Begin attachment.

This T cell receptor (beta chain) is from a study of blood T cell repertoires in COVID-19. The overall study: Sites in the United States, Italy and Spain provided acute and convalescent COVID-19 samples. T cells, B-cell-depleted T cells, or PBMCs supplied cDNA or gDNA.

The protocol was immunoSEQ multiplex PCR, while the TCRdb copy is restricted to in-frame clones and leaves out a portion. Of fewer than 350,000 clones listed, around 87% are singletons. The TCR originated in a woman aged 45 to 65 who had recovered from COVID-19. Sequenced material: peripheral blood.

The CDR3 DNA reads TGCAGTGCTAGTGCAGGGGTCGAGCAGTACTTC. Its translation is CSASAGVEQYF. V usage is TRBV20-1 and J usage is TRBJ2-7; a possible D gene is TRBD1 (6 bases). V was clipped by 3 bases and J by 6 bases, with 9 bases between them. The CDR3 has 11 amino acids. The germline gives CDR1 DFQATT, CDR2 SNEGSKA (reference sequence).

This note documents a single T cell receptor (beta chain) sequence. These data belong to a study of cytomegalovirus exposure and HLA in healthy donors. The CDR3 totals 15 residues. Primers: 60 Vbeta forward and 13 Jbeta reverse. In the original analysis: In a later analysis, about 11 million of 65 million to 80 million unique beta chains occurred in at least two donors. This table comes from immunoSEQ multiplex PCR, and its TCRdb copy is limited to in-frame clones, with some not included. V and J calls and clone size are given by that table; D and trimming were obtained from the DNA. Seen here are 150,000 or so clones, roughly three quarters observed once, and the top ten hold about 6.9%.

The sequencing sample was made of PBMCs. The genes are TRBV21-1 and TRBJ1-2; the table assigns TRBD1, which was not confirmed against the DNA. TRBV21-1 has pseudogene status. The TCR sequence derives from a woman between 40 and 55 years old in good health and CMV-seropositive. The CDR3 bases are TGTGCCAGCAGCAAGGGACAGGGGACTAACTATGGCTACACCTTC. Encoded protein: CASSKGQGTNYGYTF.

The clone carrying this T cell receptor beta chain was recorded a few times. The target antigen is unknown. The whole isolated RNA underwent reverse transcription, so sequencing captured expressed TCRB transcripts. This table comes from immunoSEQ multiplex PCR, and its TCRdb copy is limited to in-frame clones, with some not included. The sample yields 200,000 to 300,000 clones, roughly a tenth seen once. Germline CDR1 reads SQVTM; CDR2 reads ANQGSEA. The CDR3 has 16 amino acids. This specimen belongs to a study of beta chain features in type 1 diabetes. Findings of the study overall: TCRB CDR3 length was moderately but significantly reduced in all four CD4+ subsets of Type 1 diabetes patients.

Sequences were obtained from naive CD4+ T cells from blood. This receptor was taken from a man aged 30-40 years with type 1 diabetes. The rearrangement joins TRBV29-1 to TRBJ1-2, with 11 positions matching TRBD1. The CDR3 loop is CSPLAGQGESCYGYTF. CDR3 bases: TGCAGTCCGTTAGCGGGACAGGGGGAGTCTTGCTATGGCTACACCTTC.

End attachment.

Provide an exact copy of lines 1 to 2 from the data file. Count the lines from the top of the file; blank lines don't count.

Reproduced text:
This T cell receptor (beta chain) is from a study of blood T cell repertoires in COVID-19. The overall study: Sites in the United States, Italy and Spain provided acute and convalescent COVID-19 samples. T cells, B-cell-depleted T cells, or PBMCs supplied cDNA or gDNA.

The protocol was immunoSEQ multiplex PCR, while the TCRdb copy is restricted to in-frame clones and leaves out a portion. Of fewer than 350,000 clones listed, around 87% are singletons. The TCR originated in a woman aged 45 to 65 who had recovered from COVID-19. Sequenced material: peripheral blood.